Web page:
Killing heartworms involves multiple treatments with an injectable medication called melarsomine hydrochloride (Immiticid®). The drug kills the adult worms in the heart and adjacent vessels. The medication is injected deep into a muscle in the lower back (lumbar region). Unique bacteria called Wolbachia occasionally infect heartworms. For this reason, veterinarians may prescribe an antibiotic to kill these bacteria. Treatment is very painful. As such, patients should be hospitalized for 1-2 days for intravenous fluid therapy, pain management, and anti-inflammatory therapy.
These adult worms die and begin to decompose within a few days. As pieces of dead worms break away, they travel to the circulation to the lungs. At this location, they become lodged in small blood vessels until they are reabsorbed by the body. This resorption process takes weeks to months, making this period a very dangerous one.
It’s essential dogs receiving treatment for heartworm disease be kept as quiet as possible.
They should not be allowed to exercise for one month following treatment. They should only be taken outside on a leash to urinate and defecate. Dogs with heavy worm burdens may have a soft and mild cough for up to two months after treatment. However, dogs with the following signs should be evaluated by a veterinarian as soon as possible:
- Shortness of breath
- Severe coughing
- Coughing up breath (called hemoptysis)
Effective treatment requires killing microfilariae too. To achieve this goal, dogs receive another injection approximately one month later. They are subsequently started on a year-round heartworm preventative medication. Some dogs with severe heartworm disease required lifelong therapy due to permanent heart damage. Consultation with a board-certified veterinary cardiologist can be instrumental in helping determine a long-term treatment plan.
Dogs with caval syndrome require surgical removal of the adult heartworms from the body through an incision in the jugular vein. Below you can watch a video of this procedure. Viewer discretion is advised.
Heartworm Disease – Can cats get it?
Cats – including indoor only ones – can also become infected with heartworms. The clinical signs can be very subtle or dramatic, and may include:
- Intermittent vomiting
- Asthma-like attacks
- Loss of appetite
- Weight loss
Our feline friends are considered atypical hosts, and thus, heartworms don’t often survive to adulthood. But, they can! The worm burden in cats is typically quite low, often less than 5-6 worms. Most cats have no adult heartworms. This means heartworm disease in cats often goes undiagnosed. Cats need to have two non-invasive blood tests performed to screen for heartworm disease – an antigen test just like for dogs, but also an antibody test. Antibodies are special proteins the body makes when it has been exposed to an infectious organism like heartworms. Veterinarians may also recommend evaluating chest radiographs (x-rays) and echocardiography. Unfortunately, the drug used to treat heartworm disease in dogs can’t be used in cats, and there are no alternatives. Even though infected cats don’t have many adult heartworms, microfilariae can cause a serious condition known as heartworm-associated respiratory disease (HARD). For this reason, heartworm preventative is very important for our feline friends.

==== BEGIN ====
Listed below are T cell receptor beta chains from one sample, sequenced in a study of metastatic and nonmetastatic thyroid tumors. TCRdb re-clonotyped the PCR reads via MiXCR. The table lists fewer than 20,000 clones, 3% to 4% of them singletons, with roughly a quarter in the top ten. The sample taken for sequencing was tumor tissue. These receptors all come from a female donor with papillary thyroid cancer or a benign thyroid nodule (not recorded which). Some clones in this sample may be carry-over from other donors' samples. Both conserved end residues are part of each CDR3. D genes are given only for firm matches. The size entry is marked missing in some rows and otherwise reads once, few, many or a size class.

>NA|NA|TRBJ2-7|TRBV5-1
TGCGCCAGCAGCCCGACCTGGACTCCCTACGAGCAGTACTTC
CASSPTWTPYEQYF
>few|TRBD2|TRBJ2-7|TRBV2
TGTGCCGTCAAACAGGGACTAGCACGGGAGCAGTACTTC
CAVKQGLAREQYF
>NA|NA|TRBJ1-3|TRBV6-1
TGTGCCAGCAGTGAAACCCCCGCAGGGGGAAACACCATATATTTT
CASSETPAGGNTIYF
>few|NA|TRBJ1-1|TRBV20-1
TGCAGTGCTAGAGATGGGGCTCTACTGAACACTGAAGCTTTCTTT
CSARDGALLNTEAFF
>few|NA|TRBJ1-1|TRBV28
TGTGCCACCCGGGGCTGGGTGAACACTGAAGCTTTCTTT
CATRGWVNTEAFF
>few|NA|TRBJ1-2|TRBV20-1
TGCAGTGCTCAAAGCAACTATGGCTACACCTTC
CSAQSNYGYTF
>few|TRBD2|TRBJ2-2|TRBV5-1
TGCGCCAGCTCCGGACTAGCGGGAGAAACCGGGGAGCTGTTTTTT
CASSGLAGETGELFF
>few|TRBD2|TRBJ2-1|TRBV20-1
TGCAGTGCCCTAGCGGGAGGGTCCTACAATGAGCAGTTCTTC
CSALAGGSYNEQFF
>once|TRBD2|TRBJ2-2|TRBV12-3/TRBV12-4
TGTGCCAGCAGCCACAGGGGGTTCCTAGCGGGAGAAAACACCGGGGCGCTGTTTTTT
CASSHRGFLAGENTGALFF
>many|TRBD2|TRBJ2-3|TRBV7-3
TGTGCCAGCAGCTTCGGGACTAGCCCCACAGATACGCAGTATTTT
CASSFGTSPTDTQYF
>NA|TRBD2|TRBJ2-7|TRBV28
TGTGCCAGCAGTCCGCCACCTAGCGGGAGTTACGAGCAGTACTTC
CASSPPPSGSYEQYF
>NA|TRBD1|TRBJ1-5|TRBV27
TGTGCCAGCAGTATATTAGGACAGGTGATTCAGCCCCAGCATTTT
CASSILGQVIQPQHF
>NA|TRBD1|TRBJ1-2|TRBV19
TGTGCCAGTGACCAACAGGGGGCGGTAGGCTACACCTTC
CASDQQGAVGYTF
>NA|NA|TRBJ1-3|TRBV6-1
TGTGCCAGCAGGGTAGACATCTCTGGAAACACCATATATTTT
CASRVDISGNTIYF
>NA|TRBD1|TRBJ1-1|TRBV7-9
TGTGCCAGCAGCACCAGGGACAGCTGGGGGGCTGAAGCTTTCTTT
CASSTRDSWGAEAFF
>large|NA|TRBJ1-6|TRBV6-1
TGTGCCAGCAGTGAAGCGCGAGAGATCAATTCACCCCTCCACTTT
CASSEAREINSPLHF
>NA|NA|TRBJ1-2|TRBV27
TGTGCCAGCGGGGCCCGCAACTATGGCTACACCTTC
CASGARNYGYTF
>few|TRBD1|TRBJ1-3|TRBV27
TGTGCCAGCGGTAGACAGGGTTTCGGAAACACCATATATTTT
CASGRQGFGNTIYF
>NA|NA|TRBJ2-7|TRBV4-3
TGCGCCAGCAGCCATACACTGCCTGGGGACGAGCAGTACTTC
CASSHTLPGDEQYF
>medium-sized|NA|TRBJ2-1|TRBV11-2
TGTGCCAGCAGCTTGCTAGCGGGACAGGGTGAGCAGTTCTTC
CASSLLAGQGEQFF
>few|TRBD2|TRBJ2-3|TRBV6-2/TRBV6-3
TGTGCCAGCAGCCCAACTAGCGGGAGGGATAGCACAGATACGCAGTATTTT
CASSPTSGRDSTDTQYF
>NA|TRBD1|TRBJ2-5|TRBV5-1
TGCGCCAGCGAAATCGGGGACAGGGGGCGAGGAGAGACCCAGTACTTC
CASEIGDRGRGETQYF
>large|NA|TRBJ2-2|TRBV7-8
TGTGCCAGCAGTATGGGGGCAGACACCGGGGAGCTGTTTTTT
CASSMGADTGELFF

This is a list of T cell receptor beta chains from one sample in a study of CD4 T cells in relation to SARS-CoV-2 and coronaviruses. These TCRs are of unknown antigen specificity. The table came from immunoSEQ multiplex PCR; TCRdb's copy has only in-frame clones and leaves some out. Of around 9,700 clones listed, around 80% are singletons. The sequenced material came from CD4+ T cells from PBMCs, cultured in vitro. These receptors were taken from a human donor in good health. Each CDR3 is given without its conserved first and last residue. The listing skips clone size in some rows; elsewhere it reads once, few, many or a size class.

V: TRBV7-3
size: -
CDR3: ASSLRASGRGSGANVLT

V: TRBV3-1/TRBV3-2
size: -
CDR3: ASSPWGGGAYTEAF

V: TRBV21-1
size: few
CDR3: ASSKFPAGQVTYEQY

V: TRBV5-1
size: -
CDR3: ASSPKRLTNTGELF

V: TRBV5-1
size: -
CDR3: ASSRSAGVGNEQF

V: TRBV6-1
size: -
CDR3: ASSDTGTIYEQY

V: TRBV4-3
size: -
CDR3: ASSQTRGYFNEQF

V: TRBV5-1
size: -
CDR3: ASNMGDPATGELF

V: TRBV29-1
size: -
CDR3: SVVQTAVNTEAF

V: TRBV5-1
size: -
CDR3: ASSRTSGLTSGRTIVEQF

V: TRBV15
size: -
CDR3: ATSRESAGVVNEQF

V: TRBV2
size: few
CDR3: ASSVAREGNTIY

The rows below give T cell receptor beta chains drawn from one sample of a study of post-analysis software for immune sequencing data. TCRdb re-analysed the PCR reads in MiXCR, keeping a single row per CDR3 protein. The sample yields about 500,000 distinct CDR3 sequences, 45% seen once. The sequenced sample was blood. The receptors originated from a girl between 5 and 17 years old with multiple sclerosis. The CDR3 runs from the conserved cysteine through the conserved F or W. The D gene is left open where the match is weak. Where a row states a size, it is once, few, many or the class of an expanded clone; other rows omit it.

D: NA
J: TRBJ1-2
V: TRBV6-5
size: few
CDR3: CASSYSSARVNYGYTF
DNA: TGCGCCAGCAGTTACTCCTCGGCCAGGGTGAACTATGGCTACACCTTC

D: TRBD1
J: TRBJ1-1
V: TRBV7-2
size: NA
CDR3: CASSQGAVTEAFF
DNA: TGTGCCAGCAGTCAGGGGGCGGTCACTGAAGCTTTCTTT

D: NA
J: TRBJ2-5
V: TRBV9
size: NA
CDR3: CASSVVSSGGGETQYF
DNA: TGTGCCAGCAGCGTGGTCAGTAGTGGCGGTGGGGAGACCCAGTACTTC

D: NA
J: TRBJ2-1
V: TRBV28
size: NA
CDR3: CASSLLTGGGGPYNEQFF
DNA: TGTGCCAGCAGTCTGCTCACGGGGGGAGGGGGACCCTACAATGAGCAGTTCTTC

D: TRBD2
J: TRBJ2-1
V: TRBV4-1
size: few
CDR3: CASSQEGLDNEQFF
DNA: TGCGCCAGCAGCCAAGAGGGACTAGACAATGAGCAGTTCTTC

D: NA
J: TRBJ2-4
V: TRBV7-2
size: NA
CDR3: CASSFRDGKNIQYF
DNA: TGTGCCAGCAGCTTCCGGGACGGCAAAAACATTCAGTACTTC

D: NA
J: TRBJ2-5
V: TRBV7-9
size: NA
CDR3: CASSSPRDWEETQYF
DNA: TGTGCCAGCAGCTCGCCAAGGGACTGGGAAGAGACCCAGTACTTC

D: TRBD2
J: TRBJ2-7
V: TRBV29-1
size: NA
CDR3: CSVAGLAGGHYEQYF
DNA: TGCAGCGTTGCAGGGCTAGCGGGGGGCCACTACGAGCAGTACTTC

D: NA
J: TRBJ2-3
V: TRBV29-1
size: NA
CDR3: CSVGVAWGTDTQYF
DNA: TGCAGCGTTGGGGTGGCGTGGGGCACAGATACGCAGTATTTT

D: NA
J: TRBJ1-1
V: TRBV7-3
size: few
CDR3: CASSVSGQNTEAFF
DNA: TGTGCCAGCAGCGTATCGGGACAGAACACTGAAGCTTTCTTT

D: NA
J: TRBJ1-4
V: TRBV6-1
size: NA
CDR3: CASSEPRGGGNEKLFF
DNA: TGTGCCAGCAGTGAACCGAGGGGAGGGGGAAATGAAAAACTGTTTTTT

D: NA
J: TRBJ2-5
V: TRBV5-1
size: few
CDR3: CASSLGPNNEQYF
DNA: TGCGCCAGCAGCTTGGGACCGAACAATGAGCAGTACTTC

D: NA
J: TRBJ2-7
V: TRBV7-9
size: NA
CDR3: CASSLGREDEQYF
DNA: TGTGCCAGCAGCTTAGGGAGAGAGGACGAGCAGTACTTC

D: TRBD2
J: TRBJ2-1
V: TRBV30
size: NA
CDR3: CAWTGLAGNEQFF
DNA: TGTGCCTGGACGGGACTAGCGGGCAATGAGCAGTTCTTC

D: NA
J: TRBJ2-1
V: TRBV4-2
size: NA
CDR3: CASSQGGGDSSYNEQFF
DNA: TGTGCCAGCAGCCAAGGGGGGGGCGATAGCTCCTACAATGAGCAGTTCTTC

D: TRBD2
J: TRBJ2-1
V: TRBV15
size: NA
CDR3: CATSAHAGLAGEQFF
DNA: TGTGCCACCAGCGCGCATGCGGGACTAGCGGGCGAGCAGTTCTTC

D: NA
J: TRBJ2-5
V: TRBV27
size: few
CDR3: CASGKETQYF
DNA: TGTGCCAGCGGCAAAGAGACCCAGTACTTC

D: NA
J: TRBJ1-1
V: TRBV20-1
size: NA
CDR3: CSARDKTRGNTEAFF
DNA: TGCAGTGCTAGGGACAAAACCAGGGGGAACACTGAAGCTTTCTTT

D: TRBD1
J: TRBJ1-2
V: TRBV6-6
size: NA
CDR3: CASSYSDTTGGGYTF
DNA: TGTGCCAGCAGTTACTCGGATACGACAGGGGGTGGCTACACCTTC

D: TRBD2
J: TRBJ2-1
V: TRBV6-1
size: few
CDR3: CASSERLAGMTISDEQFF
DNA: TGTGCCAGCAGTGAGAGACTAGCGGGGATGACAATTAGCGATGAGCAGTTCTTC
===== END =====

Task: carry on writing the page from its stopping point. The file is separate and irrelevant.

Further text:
Heartworm Disease – Can it be prevented?
Heartworm disease is preventable in both dogs and cats. Heartworm preventatives work by killing immature heartworms, including the infective heartworm larvae deposited by mosquitoes and the next larval stage that develops in dogs and cats. Within 1.5 months, the final larvae can mature into adults, making preventatives completely useless! Heartworms must be eliminated before they reach the adult stage because heartworm preventative drugs have no effect on adults. Therefore, it’s important heartworm preventatives be administered strictly on schedule to prevent immature larvae from molting into adults.
The take-away message about heartworm disease…
Heartworm disease is a serious parasitic infection caused by Dirofilaria imitis. Using mosquitoes as an integral part of their life cycle, heartworms can cause serious and potentially fatal disease in dogs and cats. Although treatment is available for dogs, no definitive therapies are currently available for cats. For both canines and felines, the best course of action against heartworm disease is to prevent it with heartworm preventative medications available from primary care veterinarians.
To find a board-certified veterinary internal medicine specialist and board-certified veterinary cardiologist, please visit the American College of Veterinary Internal Medicine.
Wishing you wet-nosed kisses,